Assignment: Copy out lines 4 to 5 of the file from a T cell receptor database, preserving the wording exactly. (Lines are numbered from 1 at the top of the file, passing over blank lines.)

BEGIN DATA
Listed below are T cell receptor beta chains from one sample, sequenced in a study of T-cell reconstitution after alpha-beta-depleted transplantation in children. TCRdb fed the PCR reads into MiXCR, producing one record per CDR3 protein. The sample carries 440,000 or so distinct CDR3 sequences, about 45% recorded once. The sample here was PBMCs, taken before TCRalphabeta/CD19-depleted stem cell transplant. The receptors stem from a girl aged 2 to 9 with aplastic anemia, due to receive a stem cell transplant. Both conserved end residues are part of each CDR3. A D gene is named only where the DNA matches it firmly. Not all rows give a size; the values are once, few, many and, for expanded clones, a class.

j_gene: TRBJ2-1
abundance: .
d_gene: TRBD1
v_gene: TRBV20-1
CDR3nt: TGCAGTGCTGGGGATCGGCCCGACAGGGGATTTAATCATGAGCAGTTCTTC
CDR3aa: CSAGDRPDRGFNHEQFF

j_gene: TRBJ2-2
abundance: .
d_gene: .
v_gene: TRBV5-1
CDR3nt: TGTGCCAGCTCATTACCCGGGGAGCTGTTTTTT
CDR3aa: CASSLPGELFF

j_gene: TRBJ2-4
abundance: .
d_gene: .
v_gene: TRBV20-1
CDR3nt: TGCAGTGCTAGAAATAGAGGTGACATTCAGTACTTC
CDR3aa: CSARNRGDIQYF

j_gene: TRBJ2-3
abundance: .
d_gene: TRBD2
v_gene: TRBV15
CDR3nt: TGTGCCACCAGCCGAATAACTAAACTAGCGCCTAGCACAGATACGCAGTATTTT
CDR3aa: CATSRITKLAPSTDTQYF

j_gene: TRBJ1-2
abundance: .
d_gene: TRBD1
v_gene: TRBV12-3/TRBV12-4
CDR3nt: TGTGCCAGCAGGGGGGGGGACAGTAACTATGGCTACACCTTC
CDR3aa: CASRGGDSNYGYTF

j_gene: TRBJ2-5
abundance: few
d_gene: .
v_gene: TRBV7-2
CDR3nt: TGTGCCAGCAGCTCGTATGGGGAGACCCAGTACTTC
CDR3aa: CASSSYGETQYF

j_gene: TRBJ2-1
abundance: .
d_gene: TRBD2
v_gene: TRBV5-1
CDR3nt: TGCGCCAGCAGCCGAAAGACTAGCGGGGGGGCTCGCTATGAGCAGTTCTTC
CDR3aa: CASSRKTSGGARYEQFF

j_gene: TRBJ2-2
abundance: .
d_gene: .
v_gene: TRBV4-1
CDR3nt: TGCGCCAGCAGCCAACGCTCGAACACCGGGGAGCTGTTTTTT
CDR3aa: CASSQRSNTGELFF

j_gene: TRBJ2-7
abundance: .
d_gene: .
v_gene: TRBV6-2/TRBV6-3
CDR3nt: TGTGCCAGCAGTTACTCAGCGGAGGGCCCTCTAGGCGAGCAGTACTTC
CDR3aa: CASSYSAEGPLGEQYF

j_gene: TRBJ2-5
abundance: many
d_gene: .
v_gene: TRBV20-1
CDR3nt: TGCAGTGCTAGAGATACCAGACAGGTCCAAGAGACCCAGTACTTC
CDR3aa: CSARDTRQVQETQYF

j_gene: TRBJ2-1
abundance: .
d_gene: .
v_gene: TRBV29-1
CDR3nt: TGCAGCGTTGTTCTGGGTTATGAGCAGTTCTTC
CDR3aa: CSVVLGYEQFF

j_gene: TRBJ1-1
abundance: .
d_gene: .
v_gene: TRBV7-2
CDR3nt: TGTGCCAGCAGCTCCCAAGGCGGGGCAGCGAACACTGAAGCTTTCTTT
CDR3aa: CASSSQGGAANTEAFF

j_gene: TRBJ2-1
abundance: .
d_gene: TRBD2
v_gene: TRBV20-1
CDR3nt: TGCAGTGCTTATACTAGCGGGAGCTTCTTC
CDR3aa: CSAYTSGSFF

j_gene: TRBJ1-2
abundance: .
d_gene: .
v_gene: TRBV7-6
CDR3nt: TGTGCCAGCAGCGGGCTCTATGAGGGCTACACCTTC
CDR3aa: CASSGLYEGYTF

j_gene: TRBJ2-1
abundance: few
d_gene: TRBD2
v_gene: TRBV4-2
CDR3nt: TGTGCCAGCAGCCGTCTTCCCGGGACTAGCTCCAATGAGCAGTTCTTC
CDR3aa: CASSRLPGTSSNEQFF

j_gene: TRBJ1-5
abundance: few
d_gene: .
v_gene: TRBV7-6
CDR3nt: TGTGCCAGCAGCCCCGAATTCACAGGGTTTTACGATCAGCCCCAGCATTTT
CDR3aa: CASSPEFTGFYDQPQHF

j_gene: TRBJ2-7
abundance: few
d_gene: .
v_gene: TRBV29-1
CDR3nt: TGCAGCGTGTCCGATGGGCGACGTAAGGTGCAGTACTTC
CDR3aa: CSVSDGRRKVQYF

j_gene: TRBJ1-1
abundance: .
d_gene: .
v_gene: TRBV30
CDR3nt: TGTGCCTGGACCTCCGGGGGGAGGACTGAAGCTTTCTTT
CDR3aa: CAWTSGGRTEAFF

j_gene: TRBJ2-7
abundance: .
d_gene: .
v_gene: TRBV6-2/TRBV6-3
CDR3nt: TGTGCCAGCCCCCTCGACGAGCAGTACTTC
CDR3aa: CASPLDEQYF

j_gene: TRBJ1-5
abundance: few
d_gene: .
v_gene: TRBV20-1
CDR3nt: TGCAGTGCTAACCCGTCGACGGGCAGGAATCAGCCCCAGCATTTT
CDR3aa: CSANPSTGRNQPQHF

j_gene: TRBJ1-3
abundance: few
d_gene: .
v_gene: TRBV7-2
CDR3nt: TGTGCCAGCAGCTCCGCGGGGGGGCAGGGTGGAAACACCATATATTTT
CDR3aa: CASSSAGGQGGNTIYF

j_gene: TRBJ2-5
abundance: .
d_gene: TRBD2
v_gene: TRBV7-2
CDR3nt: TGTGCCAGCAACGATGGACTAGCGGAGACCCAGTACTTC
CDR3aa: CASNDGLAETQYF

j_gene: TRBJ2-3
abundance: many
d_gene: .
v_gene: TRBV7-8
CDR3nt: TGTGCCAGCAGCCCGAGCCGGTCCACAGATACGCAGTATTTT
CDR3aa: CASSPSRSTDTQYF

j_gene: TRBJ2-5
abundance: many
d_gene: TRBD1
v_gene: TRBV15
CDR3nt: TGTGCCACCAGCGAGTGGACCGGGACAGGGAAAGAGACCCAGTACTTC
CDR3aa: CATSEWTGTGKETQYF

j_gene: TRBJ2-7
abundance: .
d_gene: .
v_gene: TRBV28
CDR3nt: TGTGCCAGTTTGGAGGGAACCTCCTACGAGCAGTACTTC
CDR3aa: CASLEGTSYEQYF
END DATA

d_gene: TRBD1
v_gene: TRBV20-1